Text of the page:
The M525 version of the Shimano SPD pedals is marketed for use with the Deore DX and LX parts, though they can be used with any crank and drivetrain. The body of the pedal is made of cast aluminum, with two tapped holes on the bottom and top to hold the cleat saddle. The interior of the body is tapped with threads for the spindle with all the bearing parts to thread in as a single unit. The M525 is reversible, so both the top and bottom can be "clipped" into without searching for an "up" side. The rear clamp is spring loaded, the front clamp is a part of the saddle structure and therefore rigid. A main difference from the M737 is that you must entr the M525 toe first, while the M737 can be entered with merely downward pressure. The rear clamp has no aluminum housing, as in the M737, and the clamp itself is larger and made of steel. There is the same 3mm allen wrench adjustment for each rear clamp, with the red dot as a visual indicator to show approximate spring tension and to help set the two retention systems (the same or not as you choose). The spindle is made of forged Cro-moly steel and uses the same style of threaded plastic lock nut to load and tighten the bearing assembly that the M737 has.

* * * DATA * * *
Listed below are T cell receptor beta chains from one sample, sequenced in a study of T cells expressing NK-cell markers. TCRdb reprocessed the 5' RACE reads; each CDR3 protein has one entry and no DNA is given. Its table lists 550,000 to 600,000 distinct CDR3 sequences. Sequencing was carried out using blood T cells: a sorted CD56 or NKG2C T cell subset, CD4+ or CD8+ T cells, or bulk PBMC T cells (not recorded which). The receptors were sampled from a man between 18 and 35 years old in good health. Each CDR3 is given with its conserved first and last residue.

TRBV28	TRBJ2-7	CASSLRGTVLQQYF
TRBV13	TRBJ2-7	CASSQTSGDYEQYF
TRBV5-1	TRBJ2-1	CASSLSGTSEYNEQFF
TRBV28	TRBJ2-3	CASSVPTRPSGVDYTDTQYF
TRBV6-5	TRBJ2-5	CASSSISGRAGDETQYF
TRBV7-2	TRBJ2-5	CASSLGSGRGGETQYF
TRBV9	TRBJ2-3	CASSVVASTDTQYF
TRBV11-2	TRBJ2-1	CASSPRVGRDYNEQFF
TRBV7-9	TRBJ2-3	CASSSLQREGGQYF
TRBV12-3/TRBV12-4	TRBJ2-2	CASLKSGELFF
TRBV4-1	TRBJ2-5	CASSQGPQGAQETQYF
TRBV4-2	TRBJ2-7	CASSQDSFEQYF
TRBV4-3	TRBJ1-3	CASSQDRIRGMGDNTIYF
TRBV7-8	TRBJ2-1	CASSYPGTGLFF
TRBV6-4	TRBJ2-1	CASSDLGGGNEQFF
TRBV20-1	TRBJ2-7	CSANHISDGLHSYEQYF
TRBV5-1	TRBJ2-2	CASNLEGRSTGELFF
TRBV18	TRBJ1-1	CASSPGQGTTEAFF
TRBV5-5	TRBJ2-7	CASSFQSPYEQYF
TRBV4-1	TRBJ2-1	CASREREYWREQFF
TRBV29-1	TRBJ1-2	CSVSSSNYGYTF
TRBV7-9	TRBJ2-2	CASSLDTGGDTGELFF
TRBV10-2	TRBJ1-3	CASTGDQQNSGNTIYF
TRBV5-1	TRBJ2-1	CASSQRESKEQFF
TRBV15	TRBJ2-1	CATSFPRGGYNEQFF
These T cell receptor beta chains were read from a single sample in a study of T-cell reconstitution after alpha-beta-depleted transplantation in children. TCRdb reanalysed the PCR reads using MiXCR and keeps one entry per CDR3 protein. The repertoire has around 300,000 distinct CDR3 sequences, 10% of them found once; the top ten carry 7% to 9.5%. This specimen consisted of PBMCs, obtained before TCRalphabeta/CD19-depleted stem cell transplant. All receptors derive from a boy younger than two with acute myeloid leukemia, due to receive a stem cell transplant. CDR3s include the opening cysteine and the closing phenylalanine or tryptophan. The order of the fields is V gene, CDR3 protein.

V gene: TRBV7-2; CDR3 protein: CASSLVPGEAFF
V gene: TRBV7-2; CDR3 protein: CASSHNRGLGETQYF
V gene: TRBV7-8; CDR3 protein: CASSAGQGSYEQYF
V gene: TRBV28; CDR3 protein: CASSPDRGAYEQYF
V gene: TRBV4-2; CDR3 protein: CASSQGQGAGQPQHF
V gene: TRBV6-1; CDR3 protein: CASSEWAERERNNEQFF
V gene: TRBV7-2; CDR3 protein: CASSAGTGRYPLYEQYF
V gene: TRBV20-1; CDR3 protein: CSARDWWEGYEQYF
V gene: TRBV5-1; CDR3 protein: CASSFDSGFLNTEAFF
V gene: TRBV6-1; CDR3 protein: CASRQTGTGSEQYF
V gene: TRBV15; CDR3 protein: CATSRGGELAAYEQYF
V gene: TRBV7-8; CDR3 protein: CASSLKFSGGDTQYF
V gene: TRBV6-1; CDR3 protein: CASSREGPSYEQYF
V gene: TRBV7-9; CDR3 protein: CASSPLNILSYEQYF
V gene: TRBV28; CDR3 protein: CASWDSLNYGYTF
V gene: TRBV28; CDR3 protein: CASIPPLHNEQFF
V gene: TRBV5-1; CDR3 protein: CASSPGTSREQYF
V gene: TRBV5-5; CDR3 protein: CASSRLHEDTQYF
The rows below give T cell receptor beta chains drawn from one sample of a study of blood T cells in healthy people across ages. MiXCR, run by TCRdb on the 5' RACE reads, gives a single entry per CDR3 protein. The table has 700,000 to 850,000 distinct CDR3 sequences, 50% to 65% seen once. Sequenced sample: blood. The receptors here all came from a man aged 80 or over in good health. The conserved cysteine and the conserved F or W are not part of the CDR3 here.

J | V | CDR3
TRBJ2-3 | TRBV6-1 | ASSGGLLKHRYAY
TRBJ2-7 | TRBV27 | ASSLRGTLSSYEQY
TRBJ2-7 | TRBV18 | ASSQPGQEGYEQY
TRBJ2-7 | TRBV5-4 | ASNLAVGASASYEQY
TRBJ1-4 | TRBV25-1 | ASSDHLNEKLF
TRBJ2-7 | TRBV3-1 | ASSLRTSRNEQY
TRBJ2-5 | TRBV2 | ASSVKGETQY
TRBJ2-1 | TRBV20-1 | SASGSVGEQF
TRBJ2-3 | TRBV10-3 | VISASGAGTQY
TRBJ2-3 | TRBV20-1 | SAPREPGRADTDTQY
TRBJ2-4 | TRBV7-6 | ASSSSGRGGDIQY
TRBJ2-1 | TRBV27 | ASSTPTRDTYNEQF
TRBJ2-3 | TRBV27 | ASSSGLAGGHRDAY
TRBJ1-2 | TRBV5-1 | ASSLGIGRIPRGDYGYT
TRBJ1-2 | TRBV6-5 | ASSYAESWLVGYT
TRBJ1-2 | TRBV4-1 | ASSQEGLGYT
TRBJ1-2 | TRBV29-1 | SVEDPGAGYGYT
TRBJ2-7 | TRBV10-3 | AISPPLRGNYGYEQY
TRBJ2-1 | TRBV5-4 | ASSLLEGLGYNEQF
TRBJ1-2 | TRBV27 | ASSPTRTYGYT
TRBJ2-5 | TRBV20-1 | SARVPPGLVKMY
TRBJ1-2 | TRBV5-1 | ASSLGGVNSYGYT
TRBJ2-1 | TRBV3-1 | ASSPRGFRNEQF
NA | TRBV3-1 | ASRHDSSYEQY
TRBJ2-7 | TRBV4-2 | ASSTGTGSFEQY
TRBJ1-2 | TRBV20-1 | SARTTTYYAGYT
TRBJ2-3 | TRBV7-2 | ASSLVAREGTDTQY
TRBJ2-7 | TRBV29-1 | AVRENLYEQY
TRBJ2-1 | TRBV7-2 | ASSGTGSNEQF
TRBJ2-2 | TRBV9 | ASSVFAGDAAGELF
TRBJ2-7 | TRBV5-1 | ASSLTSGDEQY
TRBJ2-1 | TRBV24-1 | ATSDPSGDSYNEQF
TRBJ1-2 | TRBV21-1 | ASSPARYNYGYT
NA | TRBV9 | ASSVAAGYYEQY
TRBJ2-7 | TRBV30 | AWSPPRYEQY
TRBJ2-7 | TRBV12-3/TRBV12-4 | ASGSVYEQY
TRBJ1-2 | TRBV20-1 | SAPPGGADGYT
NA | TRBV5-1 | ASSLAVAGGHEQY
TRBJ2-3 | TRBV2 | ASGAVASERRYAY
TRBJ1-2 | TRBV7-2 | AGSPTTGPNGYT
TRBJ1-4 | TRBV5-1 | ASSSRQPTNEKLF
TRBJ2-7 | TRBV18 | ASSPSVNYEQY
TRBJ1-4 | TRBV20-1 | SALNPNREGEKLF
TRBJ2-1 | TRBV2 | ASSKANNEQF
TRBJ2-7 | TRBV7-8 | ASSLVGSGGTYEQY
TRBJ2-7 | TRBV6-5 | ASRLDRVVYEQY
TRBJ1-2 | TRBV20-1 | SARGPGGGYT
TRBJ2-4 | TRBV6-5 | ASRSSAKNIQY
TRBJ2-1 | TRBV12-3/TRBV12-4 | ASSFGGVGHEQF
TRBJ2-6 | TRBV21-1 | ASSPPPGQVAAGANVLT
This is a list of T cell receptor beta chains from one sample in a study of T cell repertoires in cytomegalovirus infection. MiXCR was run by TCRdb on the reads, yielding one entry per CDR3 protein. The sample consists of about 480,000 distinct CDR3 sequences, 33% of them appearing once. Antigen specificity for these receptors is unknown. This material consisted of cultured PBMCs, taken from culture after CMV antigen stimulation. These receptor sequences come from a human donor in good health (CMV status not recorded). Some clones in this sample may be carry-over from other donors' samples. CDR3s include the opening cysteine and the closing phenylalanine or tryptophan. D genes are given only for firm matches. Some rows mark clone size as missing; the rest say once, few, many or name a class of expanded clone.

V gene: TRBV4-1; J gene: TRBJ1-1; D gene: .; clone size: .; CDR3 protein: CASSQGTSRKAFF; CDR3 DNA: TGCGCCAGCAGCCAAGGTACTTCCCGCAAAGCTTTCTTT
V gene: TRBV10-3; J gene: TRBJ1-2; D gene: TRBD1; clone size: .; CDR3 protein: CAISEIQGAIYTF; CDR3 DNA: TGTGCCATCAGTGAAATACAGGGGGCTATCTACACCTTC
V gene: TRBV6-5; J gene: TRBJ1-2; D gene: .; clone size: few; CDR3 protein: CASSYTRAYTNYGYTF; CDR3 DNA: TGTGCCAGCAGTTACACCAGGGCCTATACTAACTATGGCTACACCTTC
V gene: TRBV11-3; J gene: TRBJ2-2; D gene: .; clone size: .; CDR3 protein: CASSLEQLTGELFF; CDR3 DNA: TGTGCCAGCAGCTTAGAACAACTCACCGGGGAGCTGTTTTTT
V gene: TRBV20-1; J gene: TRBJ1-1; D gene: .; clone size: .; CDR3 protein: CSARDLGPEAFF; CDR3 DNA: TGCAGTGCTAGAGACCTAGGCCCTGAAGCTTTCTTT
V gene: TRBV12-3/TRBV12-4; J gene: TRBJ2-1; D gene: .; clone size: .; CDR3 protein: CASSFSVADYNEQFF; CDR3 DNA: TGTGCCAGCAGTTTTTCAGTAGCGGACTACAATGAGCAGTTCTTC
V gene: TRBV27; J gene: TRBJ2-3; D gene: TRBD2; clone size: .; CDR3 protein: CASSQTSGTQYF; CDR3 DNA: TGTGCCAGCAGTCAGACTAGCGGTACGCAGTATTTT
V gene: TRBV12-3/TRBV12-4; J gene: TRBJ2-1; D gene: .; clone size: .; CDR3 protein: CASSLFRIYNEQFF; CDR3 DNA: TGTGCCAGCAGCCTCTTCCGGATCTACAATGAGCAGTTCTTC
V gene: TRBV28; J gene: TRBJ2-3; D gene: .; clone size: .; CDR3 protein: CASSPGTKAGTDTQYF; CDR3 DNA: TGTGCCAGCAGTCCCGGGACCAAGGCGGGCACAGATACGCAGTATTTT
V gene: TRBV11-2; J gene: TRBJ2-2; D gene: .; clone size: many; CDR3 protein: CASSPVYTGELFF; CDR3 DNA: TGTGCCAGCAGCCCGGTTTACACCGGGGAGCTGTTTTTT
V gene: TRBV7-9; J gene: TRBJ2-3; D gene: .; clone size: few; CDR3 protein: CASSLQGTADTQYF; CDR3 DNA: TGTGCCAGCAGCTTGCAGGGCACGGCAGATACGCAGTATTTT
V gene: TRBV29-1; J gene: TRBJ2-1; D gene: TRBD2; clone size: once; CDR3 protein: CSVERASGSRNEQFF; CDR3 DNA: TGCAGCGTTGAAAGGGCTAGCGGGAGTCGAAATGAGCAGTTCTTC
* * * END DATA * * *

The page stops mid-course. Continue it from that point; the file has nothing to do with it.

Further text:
The M525 again uses twelve 2.2mm steel ball bearings for the inner and outer bearing works and uses a steel tube with cupped ends to form the cup races. The bearing tension is adjustable. The gross size of the M525 pedal is slightly smaller than the M737 and the spindle is therefore slightly shorter, they are not interchangeable. These have most of the features of the M737 and weigh slightly less. The M525 pedal set comes with SM-SH50 cleats and the mounting hardware required for them, also included is the TL-PD40 spindle/bearing removal tool. The pedals are Black with Silver saddles and retaining clips, the pair weighs 487 grams, and the Black cleat set, with hardware weighs 63 grams. These are no longer made and have been replaced by the M535 which will be reviewed by mid-summer 1995. We sold these for $84.99 a pair. Their successor is the M535